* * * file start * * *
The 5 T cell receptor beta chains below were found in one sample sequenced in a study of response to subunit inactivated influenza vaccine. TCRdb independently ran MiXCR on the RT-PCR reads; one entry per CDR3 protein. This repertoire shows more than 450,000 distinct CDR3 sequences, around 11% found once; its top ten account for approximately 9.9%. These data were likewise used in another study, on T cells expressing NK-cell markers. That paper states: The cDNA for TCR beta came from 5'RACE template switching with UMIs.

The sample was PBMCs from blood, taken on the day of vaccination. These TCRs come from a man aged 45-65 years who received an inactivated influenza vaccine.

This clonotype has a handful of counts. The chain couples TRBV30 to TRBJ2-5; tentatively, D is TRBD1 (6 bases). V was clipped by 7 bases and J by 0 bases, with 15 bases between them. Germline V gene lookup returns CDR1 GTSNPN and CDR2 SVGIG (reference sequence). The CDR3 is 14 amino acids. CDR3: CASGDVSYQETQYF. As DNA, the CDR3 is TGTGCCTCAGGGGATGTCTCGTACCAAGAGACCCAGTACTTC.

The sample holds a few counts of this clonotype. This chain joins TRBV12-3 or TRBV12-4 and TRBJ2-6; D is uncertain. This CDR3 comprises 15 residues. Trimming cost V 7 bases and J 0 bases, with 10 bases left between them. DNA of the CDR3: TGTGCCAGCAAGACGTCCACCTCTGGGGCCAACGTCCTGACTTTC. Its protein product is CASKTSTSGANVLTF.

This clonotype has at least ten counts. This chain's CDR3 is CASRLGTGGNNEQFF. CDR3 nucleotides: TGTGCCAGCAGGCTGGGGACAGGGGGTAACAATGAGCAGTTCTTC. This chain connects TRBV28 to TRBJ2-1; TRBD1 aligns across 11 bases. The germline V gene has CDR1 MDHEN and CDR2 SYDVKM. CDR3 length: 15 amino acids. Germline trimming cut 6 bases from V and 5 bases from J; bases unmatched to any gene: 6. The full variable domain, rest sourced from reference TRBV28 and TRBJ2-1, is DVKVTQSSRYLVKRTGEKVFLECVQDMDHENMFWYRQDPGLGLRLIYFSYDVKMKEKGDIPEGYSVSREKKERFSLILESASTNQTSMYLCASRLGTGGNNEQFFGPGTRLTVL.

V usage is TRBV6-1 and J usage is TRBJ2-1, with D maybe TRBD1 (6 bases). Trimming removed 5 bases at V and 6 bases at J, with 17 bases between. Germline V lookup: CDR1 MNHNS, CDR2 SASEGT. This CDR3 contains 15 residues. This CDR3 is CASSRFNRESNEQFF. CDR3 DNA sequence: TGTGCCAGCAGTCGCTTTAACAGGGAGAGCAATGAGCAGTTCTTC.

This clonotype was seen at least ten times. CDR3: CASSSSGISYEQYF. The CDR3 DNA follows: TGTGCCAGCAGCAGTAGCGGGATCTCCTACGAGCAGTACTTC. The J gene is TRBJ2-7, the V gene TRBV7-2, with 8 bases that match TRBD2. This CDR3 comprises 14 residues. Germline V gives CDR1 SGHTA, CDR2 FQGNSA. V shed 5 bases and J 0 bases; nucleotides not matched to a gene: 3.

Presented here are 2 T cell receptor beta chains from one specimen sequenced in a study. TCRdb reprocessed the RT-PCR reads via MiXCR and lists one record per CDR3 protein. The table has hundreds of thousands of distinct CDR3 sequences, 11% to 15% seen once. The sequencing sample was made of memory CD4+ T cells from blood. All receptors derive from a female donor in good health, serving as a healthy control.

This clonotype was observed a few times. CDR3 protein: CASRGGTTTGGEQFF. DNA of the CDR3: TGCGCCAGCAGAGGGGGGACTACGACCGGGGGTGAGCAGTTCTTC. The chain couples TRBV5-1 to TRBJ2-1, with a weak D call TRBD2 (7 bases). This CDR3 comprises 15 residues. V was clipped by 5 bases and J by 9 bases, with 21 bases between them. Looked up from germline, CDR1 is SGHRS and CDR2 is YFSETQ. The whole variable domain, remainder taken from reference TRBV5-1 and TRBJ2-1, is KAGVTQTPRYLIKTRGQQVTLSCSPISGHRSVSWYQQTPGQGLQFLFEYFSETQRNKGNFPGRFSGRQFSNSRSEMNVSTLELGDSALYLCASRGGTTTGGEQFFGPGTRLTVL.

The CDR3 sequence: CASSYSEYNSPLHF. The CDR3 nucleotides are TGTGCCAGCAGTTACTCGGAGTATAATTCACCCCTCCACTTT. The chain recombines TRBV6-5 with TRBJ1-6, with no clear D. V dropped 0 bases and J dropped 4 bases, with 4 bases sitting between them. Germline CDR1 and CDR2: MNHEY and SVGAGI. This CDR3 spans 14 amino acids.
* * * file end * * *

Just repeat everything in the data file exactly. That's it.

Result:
The 5 T cell receptor beta chains below were found in one sample sequenced in a study of response to subunit inactivated influenza vaccine. TCRdb independently ran MiXCR on the RT-PCR reads; one entry per CDR3 protein. This repertoire shows more than 450,000 distinct CDR3 sequences, around 11% found once; its top ten account for approximately 9.9%. These data were likewise used in another study, on T cells expressing NK-cell markers. That paper states: The cDNA for TCR beta came from 5'RACE template switching with UMIs.

The sample was PBMCs from blood, taken on the day of vaccination. These TCRs come from a man aged 45-65 years who received an inactivated influenza vaccine.

This clonotype has a handful of counts. The chain couples TRBV30 to TRBJ2-5; tentatively, D is TRBD1 (6 bases). V was clipped by 7 bases and J by 0 bases, with 15 bases between them. Germline V gene lookup returns CDR1 GTSNPN and CDR2 SVGIG (reference sequence). The CDR3 is 14 amino acids. CDR3: CASGDVSYQETQYF. As DNA, the CDR3 is TGTGCCTCAGGGGATGTCTCGTACCAAGAGACCCAGTACTTC.

The sample holds a few counts of this clonotype. This chain joins TRBV12-3 or TRBV12-4 and TRBJ2-6; D is uncertain. This CDR3 comprises 15 residues. Trimming cost V 7 bases and J 0 bases, with 10 bases left between them. DNA of the CDR3: TGTGCCAGCAAGACGTCCACCTCTGGGGCCAACGTCCTGACTTTC. Its protein product is CASKTSTSGANVLTF.

This clonotype has at least ten counts. This chain's CDR3 is CASRLGTGGNNEQFF. CDR3 nucleotides: TGTGCCAGCAGGCTGGGGACAGGGGGTAACAATGAGCAGTTCTTC. This chain connects TRBV28 to TRBJ2-1; TRBD1 aligns across 11 bases. The germline V gene has CDR1 MDHEN and CDR2 SYDVKM. CDR3 length: 15 amino acids. Germline trimming cut 6 bases from V and 5 bases from J; bases unmatched to any gene: 6. The full variable domain, rest sourced from reference TRBV28 and TRBJ2-1, is DVKVTQSSRYLVKRTGEKVFLECVQDMDHENMFWYRQDPGLGLRLIYFSYDVKMKEKGDIPEGYSVSREKKERFSLILESASTNQTSMYLCASRLGTGGNNEQFFGPGTRLTVL.

V usage is TRBV6-1 and J usage is TRBJ2-1, with D maybe TRBD1 (6 bases). Trimming removed 5 bases at V and 6 bases at J, with 17 bases between. Germline V lookup: CDR1 MNHNS, CDR2 SASEGT. This CDR3 contains 15 residues. This CDR3 is CASSRFNRESNEQFF. CDR3 DNA sequence: TGTGCCAGCAGTCGCTTTAACAGGGAGAGCAATGAGCAGTTCTTC.

This clonotype was seen at least ten times. CDR3: CASSSSGISYEQYF. The CDR3 DNA follows: TGTGCCAGCAGCAGTAGCGGGATCTCCTACGAGCAGTACTTC. The J gene is TRBJ2-7, the V gene TRBV7-2, with 8 bases that match TRBD2. This CDR3 comprises 14 residues. Germline V gives CDR1 SGHTA, CDR2 FQGNSA. V shed 5 bases and J 0 bases; nucleotides not matched to a gene: 3.

Presented here are 2 T cell receptor beta chains from one specimen sequenced in a study. TCRdb reprocessed the RT-PCR reads via MiXCR and lists one record per CDR3 protein. The table has hundreds of thousands of distinct CDR3 sequences, 11% to 15% seen once. The sequencing sample was made of memory CD4+ T cells from blood. All receptors derive from a female donor in good health, serving as a healthy control.

This clonotype was observed a few times. CDR3 protein: CASRGGTTTGGEQFF. DNA of the CDR3: TGCGCCAGCAGAGGGGGGACTACGACCGGGGGTGAGCAGTTCTTC. The chain couples TRBV5-1 to TRBJ2-1, with a weak D call TRBD2 (7 bases). This CDR3 comprises 15 residues. V was clipped by 5 bases and J by 9 bases, with 21 bases between them. Looked up from germline, CDR1 is SGHRS and CDR2 is YFSETQ. The whole variable domain, remainder taken from reference TRBV5-1 and TRBJ2-1, is KAGVTQTPRYLIKTRGQQVTLSCSPISGHRSVSWYQQTPGQGLQFLFEYFSETQRNKGNFPGRFSGRQFSNSRSEMNVSTLELGDSALYLCASRGGTTTGGEQFFGPGTRLTVL.

The CDR3 sequence: CASSYSEYNSPLHF. The CDR3 nucleotides are TGTGCCAGCAGTTACTCGGAGTATAATTCACCCCTCCACTTT. The chain recombines TRBV6-5 with TRBJ1-6, with no clear D. V dropped 0 bases and J dropped 4 bases, with 4 bases sitting between them. Germline CDR1 and CDR2: MNHEY and SVGAGI. This CDR3 spans 14 amino acids.